The Memorandum of Lien and the Bill to Enforce must be complete and accurate. Although there are a few trivial mistakes involving form that the courts will overlook, the courts strictly enforce the statutory requirements. One recurring problem is the failure to name the correct Owner or naming only a few of many owners. Avoid this mistake! Have a title search performed. Once the time for filing the mechanic's lien has expired, a judge will not allow an amendment to correct mistakes contained in the Memorandum.

Many deserving lien claimants have lost their only possibility of being paid because they failed to include all necessary parties or to correctly state all requirements in the Memorandum and the Bill to Enforce. The Virginia Supreme Court in Mendenhall v. Douglas L. Cooper, Inc., 239 Va. 71 (1990), dismissed an action to enforce a mechanic's lien, because the named trustee under a recorded Deed of Trust was not included as a party to the suit when it was filed. Because of the technical nature of these procedures, it is advisable to rely on an experienced attorney to enforce your rights.

The Case of the Absconding General

Suppliers of labor and materials should take steps to protect themselves from the risk of a nonpaying General Contractor before they begin work or deliver supplies. It is essential to make careful decisions regarding extension of credit (see article on Credit Applications). But, despite all reasonable measures, there will be those few General Contractors who pocket the money intended for subs and blow it on fun and frolic. Or more commonly, the General files for bankruptcy protection. In many states, including Virginia, once the Owner pays the bill to the General Contractor, he is released, regardless of whether the subs and suppliers get paid.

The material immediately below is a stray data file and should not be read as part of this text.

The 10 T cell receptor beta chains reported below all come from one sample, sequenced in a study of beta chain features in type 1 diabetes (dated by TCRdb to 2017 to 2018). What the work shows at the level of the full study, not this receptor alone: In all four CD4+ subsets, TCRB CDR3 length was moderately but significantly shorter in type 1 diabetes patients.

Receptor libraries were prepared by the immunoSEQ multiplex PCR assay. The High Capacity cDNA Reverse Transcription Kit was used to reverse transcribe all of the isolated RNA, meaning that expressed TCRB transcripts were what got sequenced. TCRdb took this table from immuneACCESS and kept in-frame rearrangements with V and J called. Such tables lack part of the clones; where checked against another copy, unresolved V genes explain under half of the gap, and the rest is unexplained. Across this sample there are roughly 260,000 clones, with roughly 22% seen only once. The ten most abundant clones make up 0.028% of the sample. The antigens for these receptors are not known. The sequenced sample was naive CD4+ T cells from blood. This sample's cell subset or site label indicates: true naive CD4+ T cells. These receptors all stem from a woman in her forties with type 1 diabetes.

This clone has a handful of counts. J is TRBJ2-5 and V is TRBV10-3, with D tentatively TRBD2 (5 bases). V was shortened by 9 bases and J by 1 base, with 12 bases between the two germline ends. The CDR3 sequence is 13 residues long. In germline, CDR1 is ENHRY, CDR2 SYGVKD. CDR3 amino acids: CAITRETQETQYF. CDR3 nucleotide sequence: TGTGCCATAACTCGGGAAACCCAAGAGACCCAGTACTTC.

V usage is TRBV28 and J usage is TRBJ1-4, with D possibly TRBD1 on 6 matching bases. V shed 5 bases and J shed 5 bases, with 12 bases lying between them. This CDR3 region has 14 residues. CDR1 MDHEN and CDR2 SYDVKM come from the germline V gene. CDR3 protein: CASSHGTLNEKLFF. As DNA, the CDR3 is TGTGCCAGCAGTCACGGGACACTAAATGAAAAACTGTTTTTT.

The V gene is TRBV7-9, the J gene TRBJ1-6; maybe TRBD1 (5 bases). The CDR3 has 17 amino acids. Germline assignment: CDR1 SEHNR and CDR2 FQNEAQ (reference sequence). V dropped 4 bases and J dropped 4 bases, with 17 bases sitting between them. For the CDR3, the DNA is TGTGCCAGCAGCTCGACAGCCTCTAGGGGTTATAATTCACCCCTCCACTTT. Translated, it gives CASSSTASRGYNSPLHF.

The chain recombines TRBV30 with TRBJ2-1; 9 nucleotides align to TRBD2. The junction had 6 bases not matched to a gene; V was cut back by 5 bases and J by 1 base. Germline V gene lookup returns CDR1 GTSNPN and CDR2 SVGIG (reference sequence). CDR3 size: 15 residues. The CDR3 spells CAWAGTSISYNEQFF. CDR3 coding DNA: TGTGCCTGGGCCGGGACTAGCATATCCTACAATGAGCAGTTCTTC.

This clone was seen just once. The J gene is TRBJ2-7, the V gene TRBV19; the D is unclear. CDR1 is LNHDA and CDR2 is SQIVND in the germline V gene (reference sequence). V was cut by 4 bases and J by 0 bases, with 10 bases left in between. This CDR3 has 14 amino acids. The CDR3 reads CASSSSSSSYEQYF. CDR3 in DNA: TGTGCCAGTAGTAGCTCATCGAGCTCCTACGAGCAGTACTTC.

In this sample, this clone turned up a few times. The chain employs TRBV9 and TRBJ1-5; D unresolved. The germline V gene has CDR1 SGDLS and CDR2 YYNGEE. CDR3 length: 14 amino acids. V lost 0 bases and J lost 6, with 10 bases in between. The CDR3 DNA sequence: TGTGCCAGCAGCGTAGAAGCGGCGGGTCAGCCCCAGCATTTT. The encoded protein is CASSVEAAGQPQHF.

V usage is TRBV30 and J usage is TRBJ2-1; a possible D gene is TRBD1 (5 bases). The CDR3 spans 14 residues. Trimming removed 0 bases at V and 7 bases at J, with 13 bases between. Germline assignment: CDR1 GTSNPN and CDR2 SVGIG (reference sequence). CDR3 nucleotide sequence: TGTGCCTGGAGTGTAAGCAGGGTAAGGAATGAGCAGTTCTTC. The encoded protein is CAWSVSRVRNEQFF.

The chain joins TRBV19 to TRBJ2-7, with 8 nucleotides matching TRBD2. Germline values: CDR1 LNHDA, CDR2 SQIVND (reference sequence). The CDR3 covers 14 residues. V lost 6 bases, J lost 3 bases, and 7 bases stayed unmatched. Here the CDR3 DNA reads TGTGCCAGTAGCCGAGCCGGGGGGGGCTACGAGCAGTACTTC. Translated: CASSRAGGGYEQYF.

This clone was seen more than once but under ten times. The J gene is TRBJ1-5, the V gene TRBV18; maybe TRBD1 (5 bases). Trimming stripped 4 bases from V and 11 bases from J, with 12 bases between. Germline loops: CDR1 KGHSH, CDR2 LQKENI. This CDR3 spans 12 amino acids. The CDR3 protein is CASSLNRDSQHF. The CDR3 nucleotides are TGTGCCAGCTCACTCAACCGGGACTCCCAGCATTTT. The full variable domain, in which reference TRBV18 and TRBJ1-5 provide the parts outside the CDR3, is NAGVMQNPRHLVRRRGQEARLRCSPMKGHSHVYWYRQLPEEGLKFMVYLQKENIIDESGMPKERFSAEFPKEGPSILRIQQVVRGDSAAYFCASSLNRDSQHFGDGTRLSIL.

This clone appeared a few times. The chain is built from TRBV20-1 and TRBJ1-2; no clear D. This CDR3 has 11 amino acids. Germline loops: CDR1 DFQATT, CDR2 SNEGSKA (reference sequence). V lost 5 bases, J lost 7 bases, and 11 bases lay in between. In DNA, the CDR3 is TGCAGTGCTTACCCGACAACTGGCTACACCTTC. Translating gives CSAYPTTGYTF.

Virginia, however, has a seldom utilized statute (Virginia Code §43-11) which lets you impose personal liability on the Owner or General Contractor, despite the absence of a written contract. By following specific notice requirements, the sub-contractor or materialman can obtain this additional security without having to resort to the mechanic's lien process.

It is worth noting that Virginia law also imposes criminal sanctions on General Contractors or sub-contractors who intentionally and fraudulently keep money intended for those who performed labor or furnished materials. Virginia Code §43-13.


While the title companies may ultimately have to pay for a perfected mechanic's lien, they will test every technical aspect of the lien, from the filing date to inclusion of all necessary parties. Nevertheless, the mechanic lien process remains one of the best methods for assuring payment. During these tough times, it is often the only way to be paid.

Mechanic's Liens Filing Deadlines

Are Owners Liable When a Mechanic's Lien is Filed Against a Tenant?

What happens if your tenant hires a contractor to do work on the leased property, and then fails to pay for it. Many property owners would assume they have to pay once they receive notice that a mechanic's lien has been filed. Not necessarily so. With some exceptions, the mechanic's lien may only be good against the tenant's leasehold interest, and may not attach to the underlying property. Owners should check on this rule before agreeing to pay.


The above article is not meant to replace legal counsel. If you'd like to speak to an attorney, please contact Gross & Romanick by calling 703-273-1400, emailing law@gross.com, or filling out the firm's online Information Request Form.